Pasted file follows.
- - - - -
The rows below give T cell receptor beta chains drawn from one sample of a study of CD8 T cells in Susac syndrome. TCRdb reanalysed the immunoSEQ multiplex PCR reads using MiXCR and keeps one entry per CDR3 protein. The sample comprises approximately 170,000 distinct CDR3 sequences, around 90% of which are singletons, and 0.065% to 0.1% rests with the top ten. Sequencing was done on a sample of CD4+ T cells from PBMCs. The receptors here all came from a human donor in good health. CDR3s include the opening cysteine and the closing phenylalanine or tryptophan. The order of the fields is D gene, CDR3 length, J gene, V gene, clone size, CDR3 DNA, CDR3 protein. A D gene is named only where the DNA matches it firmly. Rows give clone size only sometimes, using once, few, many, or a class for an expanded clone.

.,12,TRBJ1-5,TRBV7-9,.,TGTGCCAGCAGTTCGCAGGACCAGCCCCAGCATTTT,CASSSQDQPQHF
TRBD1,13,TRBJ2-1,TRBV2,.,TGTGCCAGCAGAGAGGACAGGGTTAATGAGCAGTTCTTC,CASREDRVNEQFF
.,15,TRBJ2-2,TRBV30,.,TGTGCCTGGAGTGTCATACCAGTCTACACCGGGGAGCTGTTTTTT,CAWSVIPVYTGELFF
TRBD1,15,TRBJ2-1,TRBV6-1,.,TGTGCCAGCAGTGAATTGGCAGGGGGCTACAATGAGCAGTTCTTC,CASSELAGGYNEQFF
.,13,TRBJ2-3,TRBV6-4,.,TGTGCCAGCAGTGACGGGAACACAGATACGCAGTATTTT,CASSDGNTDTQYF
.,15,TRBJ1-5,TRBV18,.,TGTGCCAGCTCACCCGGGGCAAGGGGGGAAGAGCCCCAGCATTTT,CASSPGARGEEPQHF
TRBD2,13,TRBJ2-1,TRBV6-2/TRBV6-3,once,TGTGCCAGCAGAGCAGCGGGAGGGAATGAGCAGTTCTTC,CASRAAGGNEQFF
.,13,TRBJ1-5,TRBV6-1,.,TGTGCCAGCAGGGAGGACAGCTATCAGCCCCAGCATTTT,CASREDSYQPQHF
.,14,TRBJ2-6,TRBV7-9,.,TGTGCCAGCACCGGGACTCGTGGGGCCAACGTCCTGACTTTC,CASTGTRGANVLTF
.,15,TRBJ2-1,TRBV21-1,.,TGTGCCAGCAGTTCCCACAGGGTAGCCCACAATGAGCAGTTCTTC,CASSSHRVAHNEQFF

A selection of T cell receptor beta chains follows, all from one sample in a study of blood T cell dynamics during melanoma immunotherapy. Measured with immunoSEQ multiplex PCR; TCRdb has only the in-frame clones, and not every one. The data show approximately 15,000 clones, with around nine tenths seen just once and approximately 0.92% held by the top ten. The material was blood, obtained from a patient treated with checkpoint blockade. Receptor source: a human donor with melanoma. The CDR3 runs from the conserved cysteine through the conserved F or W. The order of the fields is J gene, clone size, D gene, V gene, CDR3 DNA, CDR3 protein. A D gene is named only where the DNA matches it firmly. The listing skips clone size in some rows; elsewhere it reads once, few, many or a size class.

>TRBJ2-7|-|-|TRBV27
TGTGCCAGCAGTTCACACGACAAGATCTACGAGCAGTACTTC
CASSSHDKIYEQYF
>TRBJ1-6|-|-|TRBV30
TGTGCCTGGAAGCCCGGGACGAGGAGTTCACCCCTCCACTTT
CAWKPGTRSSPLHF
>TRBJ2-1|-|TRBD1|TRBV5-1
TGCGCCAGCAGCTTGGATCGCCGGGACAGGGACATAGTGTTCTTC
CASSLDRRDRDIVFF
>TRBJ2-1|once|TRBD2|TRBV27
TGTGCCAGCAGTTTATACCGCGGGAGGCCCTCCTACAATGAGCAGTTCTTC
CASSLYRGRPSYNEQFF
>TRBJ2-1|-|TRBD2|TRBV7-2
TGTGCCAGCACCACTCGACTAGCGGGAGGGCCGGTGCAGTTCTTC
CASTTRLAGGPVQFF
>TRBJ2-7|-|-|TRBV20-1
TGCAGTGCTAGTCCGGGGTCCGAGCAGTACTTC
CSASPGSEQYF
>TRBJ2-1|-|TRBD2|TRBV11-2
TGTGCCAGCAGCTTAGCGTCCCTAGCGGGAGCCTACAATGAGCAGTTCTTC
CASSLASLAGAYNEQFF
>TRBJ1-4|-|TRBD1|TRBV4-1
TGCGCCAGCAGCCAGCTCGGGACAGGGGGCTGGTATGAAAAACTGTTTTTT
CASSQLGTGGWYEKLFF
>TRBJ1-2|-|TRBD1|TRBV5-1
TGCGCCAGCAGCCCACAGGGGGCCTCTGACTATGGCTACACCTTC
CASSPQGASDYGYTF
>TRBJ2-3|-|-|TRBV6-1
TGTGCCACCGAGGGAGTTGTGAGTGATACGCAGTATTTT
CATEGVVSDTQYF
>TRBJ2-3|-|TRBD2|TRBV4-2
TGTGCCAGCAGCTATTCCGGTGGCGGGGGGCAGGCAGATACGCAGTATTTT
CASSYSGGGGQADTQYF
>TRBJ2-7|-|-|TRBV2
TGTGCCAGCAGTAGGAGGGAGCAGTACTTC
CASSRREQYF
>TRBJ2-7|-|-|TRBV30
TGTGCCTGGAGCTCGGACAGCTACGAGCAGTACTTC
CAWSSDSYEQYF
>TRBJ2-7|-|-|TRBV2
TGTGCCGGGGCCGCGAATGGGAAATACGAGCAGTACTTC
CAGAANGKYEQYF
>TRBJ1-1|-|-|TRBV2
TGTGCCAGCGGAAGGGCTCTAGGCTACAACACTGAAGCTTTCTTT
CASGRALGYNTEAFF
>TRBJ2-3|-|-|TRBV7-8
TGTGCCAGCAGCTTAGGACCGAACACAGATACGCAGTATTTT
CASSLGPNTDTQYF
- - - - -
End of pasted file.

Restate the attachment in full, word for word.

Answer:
The rows below give T cell receptor beta chains drawn from one sample of a study of CD8 T cells in Susac syndrome. TCRdb reanalysed the immunoSEQ multiplex PCR reads using MiXCR and keeps one entry per CDR3 protein. The sample comprises approximately 170,000 distinct CDR3 sequences, around 90% of which are singletons, and 0.065% to 0.1% rests with the top ten. Sequencing was done on a sample of CD4+ T cells from PBMCs. The receptors here all came from a human donor in good health. CDR3s include the opening cysteine and the closing phenylalanine or tryptophan. The order of the fields is D gene, CDR3 length, J gene, V gene, clone size, CDR3 DNA, CDR3 protein. A D gene is named only where the DNA matches it firmly. Rows give clone size only sometimes, using once, few, many, or a class for an expanded clone.

.,12,TRBJ1-5,TRBV7-9,.,TGTGCCAGCAGTTCGCAGGACCAGCCCCAGCATTTT,CASSSQDQPQHF
TRBD1,13,TRBJ2-1,TRBV2,.,TGTGCCAGCAGAGAGGACAGGGTTAATGAGCAGTTCTTC,CASREDRVNEQFF
.,15,TRBJ2-2,TRBV30,.,TGTGCCTGGAGTGTCATACCAGTCTACACCGGGGAGCTGTTTTTT,CAWSVIPVYTGELFF
TRBD1,15,TRBJ2-1,TRBV6-1,.,TGTGCCAGCAGTGAATTGGCAGGGGGCTACAATGAGCAGTTCTTC,CASSELAGGYNEQFF
.,13,TRBJ2-3,TRBV6-4,.,TGTGCCAGCAGTGACGGGAACACAGATACGCAGTATTTT,CASSDGNTDTQYF
.,15,TRBJ1-5,TRBV18,.,TGTGCCAGCTCACCCGGGGCAAGGGGGGAAGAGCCCCAGCATTTT,CASSPGARGEEPQHF
TRBD2,13,TRBJ2-1,TRBV6-2/TRBV6-3,once,TGTGCCAGCAGAGCAGCGGGAGGGAATGAGCAGTTCTTC,CASRAAGGNEQFF
.,13,TRBJ1-5,TRBV6-1,.,TGTGCCAGCAGGGAGGACAGCTATCAGCCCCAGCATTTT,CASREDSYQPQHF
.,14,TRBJ2-6,TRBV7-9,.,TGTGCCAGCACCGGGACTCGTGGGGCCAACGTCCTGACTTTC,CASTGTRGANVLTF
.,15,TRBJ2-1,TRBV21-1,.,TGTGCCAGCAGTTCCCACAGGGTAGCCCACAATGAGCAGTTCTTC,CASSSHRVAHNEQFF

A selection of T cell receptor beta chains follows, all from one sample in a study of blood T cell dynamics during melanoma immunotherapy. Measured with immunoSEQ multiplex PCR; TCRdb has only the in-frame clones, and not every one. The data show approximately 15,000 clones, with around nine tenths seen just once and approximately 0.92% held by the top ten. The material was blood, obtained from a patient treated with checkpoint blockade. Receptor source: a human donor with melanoma. The CDR3 runs from the conserved cysteine through the conserved F or W. The order of the fields is J gene, clone size, D gene, V gene, CDR3 DNA, CDR3 protein. A D gene is named only where the DNA matches it firmly. The listing skips clone size in some rows; elsewhere it reads once, few, many or a size class.

>TRBJ2-7|-|-|TRBV27
TGTGCCAGCAGTTCACACGACAAGATCTACGAGCAGTACTTC
CASSSHDKIYEQYF
>TRBJ1-6|-|-|TRBV30
TGTGCCTGGAAGCCCGGGACGAGGAGTTCACCCCTCCACTTT
CAWKPGTRSSPLHF
>TRBJ2-1|-|TRBD1|TRBV5-1
TGCGCCAGCAGCTTGGATCGCCGGGACAGGGACATAGTGTTCTTC
CASSLDRRDRDIVFF
>TRBJ2-1|once|TRBD2|TRBV27
TGTGCCAGCAGTTTATACCGCGGGAGGCCCTCCTACAATGAGCAGTTCTTC
CASSLYRGRPSYNEQFF
>TRBJ2-1|-|TRBD2|TRBV7-2
TGTGCCAGCACCACTCGACTAGCGGGAGGGCCGGTGCAGTTCTTC
CASTTRLAGGPVQFF
>TRBJ2-7|-|-|TRBV20-1
TGCAGTGCTAGTCCGGGGTCCGAGCAGTACTTC
CSASPGSEQYF
>TRBJ2-1|-|TRBD2|TRBV11-2
TGTGCCAGCAGCTTAGCGTCCCTAGCGGGAGCCTACAATGAGCAGTTCTTC
CASSLASLAGAYNEQFF
>TRBJ1-4|-|TRBD1|TRBV4-1
TGCGCCAGCAGCCAGCTCGGGACAGGGGGCTGGTATGAAAAACTGTTTTTT
CASSQLGTGGWYEKLFF
>TRBJ1-2|-|TRBD1|TRBV5-1
TGCGCCAGCAGCCCACAGGGGGCCTCTGACTATGGCTACACCTTC
CASSPQGASDYGYTF
>TRBJ2-3|-|-|TRBV6-1
TGTGCCACCGAGGGAGTTGTGAGTGATACGCAGTATTTT
CATEGVVSDTQYF
>TRBJ2-3|-|TRBD2|TRBV4-2
TGTGCCAGCAGCTATTCCGGTGGCGGGGGGCAGGCAGATACGCAGTATTTT
CASSYSGGGGQADTQYF
>TRBJ2-7|-|-|TRBV2
TGTGCCAGCAGTAGGAGGGAGCAGTACTTC
CASSRREQYF
>TRBJ2-7|-|-|TRBV30
TGTGCCTGGAGCTCGGACAGCTACGAGCAGTACTTC
CAWSSDSYEQYF
>TRBJ2-7|-|-|TRBV2
TGTGCCGGGGCCGCGAATGGGAAATACGAGCAGTACTTC
CAGAANGKYEQYF
>TRBJ1-1|-|-|TRBV2
TGTGCCAGCGGAAGGGCTCTAGGCTACAACACTGAAGCTTTCTTT
CASGRALGYNTEAFF
>TRBJ2-3|-|-|TRBV7-8
TGTGCCAGCAGCTTAGGACCGAACACAGATACGCAGTATTTT
CASSLGPNTDTQYF